During cross examination, Guyger said she could have called for help on her radio or backed out of the apartment instead of reaching for her gun. Speaking softly, she admitted her intention was to kill Jean when she pulled the trigger.

Dallas County Assistant District Attorney Jason Hermus told the jury in his opening statement that Guyger fired so quickly she gave Jean "no opportunity for de-escalation, no opportunity for him to surrender."

"Bang, bang. Rapid," Hermus said.

Later, Hermus continued grilling Guyger.

"So," the prosecutor continued, "you could've taken a position of cover and concealment? You could've called for help on your radio, and you could have had the cavalry here in two minutes. Had you done one of those things, Mr. Jean probably would be alive today! Right?"

Hermus said Guyger's apartment was directly beneath Jean's fourth-floor unit. Not only did Guyger mistakenly park on the wrong floor of the complex, she walked down a long hallway, passing 16 different apartments, but failed to realize she was not headed to her front door, Hermus said.

Hermus said Guyger appeared to be planning a rendezvous with her police partner and lover. Hermus showed the jury text messages Guyger sent her partner moments before the shooting and argued that during that communication, Guyger became distracted and confused about where she was.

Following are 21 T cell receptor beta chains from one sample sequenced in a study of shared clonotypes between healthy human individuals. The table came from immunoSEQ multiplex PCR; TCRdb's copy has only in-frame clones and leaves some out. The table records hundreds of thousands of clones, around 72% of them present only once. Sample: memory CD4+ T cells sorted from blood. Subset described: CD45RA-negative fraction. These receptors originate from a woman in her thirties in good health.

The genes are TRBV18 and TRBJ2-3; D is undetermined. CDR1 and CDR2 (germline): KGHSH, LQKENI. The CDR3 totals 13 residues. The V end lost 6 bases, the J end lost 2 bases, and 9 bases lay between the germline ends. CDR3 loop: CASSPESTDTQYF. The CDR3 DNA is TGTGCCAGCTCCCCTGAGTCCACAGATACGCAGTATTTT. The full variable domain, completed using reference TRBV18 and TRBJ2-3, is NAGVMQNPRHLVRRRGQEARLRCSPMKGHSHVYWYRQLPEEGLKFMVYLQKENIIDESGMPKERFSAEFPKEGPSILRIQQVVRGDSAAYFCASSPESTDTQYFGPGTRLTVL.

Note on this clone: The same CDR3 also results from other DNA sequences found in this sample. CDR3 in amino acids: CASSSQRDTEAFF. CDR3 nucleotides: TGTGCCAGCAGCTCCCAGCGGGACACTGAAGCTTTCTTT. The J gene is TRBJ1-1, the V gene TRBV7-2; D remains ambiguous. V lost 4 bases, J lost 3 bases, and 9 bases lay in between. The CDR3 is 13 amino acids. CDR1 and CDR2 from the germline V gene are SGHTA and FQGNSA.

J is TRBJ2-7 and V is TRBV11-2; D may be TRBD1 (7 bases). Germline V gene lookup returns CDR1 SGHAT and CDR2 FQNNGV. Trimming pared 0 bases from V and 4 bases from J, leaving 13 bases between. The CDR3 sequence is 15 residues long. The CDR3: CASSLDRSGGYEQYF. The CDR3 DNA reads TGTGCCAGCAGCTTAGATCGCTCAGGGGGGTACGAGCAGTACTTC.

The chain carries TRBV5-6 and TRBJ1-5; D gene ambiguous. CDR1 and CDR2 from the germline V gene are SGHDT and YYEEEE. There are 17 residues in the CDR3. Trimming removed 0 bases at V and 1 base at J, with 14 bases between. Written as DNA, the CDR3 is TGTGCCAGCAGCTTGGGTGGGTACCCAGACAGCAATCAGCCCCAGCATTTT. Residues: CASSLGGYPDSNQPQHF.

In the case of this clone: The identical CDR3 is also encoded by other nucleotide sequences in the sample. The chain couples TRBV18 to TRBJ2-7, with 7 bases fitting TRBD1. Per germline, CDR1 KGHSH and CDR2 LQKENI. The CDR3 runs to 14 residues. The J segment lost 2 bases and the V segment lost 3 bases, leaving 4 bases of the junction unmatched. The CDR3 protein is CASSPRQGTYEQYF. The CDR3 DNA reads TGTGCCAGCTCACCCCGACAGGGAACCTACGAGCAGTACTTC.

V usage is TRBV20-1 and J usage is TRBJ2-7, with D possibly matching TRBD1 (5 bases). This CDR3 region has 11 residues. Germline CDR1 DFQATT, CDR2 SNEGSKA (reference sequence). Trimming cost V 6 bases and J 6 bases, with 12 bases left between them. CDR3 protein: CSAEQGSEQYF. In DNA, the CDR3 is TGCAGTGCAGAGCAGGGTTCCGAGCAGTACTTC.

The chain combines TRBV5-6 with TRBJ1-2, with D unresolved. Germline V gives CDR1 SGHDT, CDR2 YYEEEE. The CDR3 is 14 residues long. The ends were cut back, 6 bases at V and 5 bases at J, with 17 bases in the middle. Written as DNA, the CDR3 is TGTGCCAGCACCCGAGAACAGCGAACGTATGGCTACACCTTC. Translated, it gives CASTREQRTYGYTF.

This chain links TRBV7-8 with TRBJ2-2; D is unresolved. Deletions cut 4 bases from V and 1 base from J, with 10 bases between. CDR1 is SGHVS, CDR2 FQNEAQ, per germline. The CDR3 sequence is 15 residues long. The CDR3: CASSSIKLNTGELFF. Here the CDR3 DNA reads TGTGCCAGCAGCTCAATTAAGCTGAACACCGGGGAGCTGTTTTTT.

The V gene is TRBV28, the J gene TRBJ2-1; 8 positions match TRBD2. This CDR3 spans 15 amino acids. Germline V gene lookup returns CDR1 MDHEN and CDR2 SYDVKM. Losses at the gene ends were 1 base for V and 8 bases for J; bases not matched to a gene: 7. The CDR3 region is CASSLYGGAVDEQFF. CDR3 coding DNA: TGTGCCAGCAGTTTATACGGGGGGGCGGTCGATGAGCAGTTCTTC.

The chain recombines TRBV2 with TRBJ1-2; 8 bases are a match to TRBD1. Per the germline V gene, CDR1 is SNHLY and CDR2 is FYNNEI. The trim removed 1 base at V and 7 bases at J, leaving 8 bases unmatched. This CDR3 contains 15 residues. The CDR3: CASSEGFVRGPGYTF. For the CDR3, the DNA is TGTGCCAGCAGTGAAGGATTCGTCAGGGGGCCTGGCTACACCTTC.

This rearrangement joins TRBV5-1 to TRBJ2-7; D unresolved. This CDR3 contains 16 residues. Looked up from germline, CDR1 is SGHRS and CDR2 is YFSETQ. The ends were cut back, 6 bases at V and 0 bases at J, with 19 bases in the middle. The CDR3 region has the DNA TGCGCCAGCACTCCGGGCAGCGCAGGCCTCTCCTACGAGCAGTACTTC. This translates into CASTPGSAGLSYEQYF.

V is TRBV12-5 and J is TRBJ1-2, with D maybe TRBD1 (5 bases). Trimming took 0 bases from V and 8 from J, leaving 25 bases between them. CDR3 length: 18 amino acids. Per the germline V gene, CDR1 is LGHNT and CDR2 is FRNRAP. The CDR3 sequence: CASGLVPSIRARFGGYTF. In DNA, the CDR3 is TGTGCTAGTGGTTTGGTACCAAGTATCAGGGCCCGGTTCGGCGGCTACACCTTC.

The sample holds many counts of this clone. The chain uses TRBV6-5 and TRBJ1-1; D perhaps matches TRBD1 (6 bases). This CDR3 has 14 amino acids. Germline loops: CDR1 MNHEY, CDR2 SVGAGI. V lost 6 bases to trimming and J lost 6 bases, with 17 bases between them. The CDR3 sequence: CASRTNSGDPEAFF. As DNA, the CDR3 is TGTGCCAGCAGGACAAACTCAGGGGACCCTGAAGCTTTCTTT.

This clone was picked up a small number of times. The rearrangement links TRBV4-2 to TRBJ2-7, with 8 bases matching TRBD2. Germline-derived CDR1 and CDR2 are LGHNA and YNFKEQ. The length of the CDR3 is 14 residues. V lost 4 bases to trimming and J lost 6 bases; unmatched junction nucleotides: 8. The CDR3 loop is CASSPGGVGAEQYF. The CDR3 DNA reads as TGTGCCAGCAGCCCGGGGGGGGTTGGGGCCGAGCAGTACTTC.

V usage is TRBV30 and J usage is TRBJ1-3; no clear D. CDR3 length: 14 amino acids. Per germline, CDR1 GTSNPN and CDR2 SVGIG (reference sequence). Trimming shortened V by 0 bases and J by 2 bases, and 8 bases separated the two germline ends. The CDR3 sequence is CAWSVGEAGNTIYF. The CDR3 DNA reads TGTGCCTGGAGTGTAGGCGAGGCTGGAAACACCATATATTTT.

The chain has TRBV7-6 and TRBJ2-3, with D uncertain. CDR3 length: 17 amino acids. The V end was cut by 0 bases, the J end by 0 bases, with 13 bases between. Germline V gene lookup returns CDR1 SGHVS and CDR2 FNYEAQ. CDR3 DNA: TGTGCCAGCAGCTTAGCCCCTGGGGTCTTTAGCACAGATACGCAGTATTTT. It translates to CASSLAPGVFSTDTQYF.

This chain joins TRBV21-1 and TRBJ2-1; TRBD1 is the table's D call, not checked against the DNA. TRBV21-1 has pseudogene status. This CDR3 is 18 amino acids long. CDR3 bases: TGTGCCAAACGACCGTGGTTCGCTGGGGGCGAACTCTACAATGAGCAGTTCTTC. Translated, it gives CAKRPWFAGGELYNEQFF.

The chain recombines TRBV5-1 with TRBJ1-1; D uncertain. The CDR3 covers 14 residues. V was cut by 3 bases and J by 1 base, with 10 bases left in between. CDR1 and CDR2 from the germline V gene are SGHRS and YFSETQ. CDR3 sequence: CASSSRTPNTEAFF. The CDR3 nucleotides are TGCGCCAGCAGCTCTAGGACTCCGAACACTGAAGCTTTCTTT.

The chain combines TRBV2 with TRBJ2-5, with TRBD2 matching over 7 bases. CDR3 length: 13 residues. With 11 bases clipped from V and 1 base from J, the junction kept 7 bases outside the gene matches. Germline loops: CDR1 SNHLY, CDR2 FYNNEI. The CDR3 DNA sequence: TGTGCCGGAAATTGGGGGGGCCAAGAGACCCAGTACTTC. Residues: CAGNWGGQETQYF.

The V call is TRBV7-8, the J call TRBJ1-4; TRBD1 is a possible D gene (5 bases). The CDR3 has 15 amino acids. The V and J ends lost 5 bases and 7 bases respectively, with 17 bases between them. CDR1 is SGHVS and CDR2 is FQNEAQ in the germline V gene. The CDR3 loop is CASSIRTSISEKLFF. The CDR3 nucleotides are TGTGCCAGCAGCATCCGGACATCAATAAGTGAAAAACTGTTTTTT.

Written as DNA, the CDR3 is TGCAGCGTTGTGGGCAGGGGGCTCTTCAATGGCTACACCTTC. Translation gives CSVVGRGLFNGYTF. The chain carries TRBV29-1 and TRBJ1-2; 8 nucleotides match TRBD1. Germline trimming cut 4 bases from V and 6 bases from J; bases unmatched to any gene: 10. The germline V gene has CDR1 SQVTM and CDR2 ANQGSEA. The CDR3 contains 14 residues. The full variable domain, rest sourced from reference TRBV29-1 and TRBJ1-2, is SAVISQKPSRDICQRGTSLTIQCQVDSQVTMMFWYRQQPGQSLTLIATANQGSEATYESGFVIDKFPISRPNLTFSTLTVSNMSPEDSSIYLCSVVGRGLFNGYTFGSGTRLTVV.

"In the last 10 minutes of Bo's life, Amber Guyger made a series of unreasonable errors, and unreasonable decisions, and unreasonable choices," Hermus said.

Defense attorney Robert Rogers denied that Guyger was planning a rendezvous that night with her partner, calling the prosecution's assertion "speculation."

Rogers in his opening argument described the configuration of the apartment complex, where Guyger had lived for about two months, as "a confusing place" with floors in the parking garage and apartment doors not clearly marked.

Investigators later learned that 93 tenants had unintentionally parked on the wrong floor, Rogers said. He said another 46 tenants who lived on the two floors where Guyger and Jean resided had gone to the wrong apartment and placed their key in the door.

Marc Lipscomb, 31, an attorney at a Dallas law firm, lived on the third floor of that apartment complex and testified that he unknowingly walked into the wrong apartment one night, thinking it was his own.

"I just opened the door and I, as it turns out, was walking into the second floor apartment that was in the same spot [as mine on the third]," he testified Friday, adding that it wasn't until he came face-to-face with a woman inside the apartment that he realized he was in the wrong one.

He also testified that he parked on the wrong floor of the apartment complex's garage about 10 to 12 times. He said he would walk down the hall until he reached what he believed to be his door and then put in the key.

"Sometimes a red light would blink, at which point I'd realize I'm at the wrong apartment," Lipscomb testified.

Jessica Martinez, 31, who lived on the third floor of the complex, testified Friday that she often had problems getting her key fob to work and that she had often found non-residents in the apartment's pool area and stairwells.

She recounted one incident in which she said she was home "on my couch and I heard my key noise. And then the door opened and this man came inside."

The man was holding a key, Martinez said. She said she yelled at him to leave and "he walked outside and shuffled" to an apartment next door and used the key entered to enter that home.